Honestly, at that point I was 14 years old and had just been emancipated from my parents, so I was in survival mode and trying to not screw up my life. I know it sounds dramatic, but I had too many examples of who I didn’t want to be and was focused on creating who I would become. Even at that age, the one thing I knew for certain was that I was an artist. I knew art was the only thing that would save me and give me a life, so I did my best to take advantage of any and every creative outlet I could find. I did it all, whether it was painting, illustrating, sculpting and building things, dancing, or acting. I never pursued anything specifically. I was, however, highly aware of fashion, style, and aesthetics as a whole. It was really by accident that I started modeling around the time I was 15 or 16 years old. I was drawing portraits of people on the street for extra cash, and—you know the classic story—a photographer approached me to shoot. Honestly, I thought it was a bit of a pervy situation so I was slightly hesitant. I then came to find out the guy was an art and fashion photographer and was quite accomplished. I started shooting with him and then with others that same summer. I landed a great gig shooting on a weekly basis with Paul Jasmin’s fashion photography class at the Pasadena Art Center, which was great because I got paid weekly to just hang out with my friends and shoot. It was always creative and collaborative, and it became a regular exercise in performance art for me. I was on my way right back to New York for my first fashion week and signed with New York Model Management.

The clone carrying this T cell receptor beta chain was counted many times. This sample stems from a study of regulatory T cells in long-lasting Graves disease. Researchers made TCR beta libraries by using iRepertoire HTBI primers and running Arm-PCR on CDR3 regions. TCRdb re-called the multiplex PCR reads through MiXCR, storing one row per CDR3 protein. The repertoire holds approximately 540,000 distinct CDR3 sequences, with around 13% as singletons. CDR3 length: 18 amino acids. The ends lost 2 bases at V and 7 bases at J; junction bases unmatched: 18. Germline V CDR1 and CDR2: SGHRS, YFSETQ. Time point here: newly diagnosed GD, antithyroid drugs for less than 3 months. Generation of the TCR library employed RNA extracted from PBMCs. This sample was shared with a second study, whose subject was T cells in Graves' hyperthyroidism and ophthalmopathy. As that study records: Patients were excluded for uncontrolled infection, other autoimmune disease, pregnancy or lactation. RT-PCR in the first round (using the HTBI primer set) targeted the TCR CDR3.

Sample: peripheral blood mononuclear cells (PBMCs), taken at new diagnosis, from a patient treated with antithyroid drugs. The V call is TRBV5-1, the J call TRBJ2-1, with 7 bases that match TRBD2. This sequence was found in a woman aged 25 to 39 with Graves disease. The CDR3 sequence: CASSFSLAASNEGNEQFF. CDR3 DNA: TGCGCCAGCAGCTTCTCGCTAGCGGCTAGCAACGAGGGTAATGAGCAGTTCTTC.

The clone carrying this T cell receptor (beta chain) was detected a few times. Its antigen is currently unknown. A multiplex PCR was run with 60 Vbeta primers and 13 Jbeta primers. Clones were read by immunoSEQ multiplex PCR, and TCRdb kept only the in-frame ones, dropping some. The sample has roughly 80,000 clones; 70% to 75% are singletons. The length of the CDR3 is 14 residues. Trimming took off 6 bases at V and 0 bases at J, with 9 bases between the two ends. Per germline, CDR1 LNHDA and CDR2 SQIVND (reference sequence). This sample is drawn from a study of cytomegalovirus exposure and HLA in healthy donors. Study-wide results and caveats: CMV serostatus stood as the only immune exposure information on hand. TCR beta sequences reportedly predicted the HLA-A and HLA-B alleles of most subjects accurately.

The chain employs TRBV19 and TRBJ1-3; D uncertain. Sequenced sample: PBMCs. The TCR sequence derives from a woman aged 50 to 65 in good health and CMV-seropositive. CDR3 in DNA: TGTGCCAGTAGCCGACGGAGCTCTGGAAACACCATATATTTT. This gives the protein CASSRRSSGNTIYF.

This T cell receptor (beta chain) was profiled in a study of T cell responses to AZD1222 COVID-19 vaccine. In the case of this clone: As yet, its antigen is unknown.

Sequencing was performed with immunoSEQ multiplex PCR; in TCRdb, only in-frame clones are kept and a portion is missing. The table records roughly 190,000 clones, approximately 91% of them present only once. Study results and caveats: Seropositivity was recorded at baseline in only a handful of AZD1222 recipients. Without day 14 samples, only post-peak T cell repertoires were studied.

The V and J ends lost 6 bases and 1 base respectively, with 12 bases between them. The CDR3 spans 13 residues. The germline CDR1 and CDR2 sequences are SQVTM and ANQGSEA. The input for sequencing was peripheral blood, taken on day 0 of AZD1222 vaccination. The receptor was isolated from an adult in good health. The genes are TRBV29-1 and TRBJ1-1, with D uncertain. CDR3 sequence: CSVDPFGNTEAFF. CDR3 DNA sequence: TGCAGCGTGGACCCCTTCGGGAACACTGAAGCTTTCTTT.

How do you think your background informed the way you approached modeling?